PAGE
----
Hong Kong: Asian shares fell for a second day on Wednesday and oil prices slipped back near a 20-month low as poor corporate earnings highlighted the damage from the global economic slowdown on companies and consumers.
The yen surrendered gains as the drop in Asian markets was less than that seen on Wall Street overnight, with Japan’s Nikkei average dipping 0.3% after losing more than 2% in early trade.
But investors confessed they had few reasons to be optimistic.
The MSCI benchmark index of Asian stocks outside of Japan fell 0.5% in early trade.
On Wall Street, the S&P 500 shed 2.2% on news of faltering demand at aluminium maker Alcoa and a dismal outlook from Tyco International
Trading activity remained sluggish as many investors stuck to the sidelines, choosing to sit out the final months of what’s been a brutal year as they try to assess how deep a recession the global economy may be facing.
Shares in Shanghai and Hong Kong briefly rose on hopes for more official measures to help the economy after a batch of data showed Chinese consumer inflation slowing to a 17-month low and import growth falling even as latest numbers on Wednesday showed consumer spending holding up.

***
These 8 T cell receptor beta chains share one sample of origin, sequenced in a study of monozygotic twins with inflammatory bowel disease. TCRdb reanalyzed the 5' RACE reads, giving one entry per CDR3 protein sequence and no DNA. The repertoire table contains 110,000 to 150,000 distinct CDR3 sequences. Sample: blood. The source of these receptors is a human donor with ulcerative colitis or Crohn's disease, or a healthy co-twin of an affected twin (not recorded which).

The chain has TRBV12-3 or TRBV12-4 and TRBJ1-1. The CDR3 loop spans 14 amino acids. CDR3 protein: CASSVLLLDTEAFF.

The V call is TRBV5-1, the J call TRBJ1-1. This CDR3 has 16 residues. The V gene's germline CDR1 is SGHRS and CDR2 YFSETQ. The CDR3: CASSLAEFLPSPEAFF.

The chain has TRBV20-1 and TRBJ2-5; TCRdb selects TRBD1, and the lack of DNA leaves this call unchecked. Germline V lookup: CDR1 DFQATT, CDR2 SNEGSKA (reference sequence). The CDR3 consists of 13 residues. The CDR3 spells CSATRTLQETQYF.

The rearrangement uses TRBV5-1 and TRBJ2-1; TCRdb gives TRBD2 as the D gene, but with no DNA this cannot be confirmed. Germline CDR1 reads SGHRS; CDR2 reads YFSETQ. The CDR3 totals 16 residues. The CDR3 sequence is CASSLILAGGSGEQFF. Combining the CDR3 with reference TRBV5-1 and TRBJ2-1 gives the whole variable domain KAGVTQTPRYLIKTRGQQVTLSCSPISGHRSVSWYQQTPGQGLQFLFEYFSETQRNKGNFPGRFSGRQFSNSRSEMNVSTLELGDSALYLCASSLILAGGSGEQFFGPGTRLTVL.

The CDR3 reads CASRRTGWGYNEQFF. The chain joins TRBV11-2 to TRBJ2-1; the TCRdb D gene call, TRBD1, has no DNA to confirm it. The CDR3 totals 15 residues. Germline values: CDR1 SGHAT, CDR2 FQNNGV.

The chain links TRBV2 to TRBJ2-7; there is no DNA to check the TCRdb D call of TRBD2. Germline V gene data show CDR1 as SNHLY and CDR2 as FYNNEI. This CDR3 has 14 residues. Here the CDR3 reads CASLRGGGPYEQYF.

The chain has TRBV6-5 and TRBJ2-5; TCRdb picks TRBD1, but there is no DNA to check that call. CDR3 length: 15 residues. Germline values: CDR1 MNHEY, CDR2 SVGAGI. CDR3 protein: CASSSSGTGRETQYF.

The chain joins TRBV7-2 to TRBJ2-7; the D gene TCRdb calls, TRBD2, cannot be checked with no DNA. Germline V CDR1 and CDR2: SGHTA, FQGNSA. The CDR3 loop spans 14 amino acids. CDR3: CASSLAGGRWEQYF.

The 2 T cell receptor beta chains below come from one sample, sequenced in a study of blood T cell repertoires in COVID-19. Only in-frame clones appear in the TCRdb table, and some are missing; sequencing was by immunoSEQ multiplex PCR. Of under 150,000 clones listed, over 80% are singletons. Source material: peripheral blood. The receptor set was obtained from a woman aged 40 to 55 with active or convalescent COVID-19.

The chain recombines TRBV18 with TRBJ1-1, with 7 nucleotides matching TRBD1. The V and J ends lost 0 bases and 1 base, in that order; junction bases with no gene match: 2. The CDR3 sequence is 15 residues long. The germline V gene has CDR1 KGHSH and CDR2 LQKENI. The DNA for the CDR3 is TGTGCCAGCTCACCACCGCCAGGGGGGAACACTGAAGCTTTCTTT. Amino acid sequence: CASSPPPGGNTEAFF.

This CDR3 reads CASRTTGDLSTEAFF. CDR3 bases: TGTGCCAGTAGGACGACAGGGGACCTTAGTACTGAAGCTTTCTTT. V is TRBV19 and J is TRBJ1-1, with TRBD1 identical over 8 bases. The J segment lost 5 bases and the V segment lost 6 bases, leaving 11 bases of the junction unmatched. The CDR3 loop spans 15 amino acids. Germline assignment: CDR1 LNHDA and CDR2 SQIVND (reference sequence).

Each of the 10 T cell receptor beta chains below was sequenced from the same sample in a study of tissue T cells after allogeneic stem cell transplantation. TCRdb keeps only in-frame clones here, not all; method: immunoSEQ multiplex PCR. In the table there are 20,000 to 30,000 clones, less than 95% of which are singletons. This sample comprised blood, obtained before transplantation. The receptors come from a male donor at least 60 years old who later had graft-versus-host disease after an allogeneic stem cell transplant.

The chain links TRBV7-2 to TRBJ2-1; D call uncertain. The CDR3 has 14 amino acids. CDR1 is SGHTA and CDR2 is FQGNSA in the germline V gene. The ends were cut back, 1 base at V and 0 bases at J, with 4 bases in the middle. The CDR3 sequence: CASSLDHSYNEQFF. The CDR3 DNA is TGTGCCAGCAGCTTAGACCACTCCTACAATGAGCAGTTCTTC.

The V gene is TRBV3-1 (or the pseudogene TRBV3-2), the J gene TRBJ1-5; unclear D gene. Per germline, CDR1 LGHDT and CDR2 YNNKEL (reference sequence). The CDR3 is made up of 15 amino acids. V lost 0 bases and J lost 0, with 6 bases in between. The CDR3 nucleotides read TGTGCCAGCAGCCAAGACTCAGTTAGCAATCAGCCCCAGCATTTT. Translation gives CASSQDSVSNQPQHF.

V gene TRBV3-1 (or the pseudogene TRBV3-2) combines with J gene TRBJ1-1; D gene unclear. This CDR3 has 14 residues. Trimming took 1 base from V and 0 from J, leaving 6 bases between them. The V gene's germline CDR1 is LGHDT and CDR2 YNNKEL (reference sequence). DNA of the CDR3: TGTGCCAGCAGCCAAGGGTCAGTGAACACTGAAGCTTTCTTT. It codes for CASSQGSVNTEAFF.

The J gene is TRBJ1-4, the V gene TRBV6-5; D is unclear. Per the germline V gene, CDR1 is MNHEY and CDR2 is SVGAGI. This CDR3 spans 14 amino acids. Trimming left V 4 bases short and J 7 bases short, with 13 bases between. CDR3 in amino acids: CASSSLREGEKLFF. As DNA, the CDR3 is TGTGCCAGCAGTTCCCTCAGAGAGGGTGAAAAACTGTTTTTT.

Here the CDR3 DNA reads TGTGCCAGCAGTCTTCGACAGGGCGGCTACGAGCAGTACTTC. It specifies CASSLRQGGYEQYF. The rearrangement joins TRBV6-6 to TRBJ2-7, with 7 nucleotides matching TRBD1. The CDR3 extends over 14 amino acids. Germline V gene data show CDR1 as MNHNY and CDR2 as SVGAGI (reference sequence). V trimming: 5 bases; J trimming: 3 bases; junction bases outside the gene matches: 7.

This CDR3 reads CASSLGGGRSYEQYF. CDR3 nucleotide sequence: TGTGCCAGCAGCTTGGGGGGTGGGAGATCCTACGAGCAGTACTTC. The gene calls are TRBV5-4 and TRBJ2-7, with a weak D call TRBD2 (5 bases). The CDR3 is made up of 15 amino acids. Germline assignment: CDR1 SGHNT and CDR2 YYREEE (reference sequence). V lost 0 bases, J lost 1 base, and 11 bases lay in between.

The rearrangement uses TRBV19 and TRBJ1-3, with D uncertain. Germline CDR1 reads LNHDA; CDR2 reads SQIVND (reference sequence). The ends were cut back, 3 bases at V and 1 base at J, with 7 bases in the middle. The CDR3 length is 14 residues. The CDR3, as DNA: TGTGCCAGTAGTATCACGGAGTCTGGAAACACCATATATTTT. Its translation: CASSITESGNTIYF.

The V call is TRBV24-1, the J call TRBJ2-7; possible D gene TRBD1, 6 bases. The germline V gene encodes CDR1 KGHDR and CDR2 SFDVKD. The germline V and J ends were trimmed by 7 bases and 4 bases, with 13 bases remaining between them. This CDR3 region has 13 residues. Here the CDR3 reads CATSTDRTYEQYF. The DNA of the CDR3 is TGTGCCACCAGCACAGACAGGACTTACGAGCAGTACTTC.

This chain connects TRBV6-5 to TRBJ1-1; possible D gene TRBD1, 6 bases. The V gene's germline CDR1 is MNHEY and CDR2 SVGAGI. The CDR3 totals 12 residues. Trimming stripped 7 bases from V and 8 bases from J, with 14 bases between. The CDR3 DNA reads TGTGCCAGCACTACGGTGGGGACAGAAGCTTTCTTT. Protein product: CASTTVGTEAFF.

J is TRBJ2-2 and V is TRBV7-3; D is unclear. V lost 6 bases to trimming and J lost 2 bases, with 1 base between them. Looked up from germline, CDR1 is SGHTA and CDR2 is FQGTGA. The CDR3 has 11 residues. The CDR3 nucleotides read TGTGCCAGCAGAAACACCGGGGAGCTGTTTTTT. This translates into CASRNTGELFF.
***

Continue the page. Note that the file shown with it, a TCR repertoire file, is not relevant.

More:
China at the weekend launched a nearly $600 billion economic stimulus package aimed at infrastructure spending, a move that gave a fleeting boost to equities and investor confidence earlier in the week.
Analysts said a slowdown in Chinese import growth suggested domestic investment was slowing more quickly than demand for its goods, raising worries about a deeper economic slowdown despite the record trade surplus posted last month.
The troubles in the United States cast a shadow on the rest of the world. Shares of General Motors slid to a 65-year low of just $2.92 on mounting worries about whether it can avoid bankruptcy.
US automaker woes have prompted Congress to consider emergency aid that could be passed as soon as next week.
Traders said the prospect of near-term assistance to US automakers helped left S&P 500 futures 11 points, or 1.3%, in Asia trade.
The yen gave up initial gains as stocks trimmed losses, but traders said any further slide in major indexes would help the yen push back towards last month’s 13-year peak hit against the dollar.
The yen tends to trade closely with stocks due to its role in the carry trade - borrowing the low-yielding Japanese currency to buy higher-yielding currencies or other assets.
But the stock market losses in Asia and on Wall Street the previous day gave a lift to safe-haven Treasuries, which traded again after US bond markets took a break for the Veterans Day holiday on Tuesday.
The benchmark 10-year Treasury note gained 8/32 in price to yield 3.728%, down about 3 basis points from Monday’s close.
A deteriorating global economic outlook has also cast doubt about demand for commodities, driving oil and metal prices down.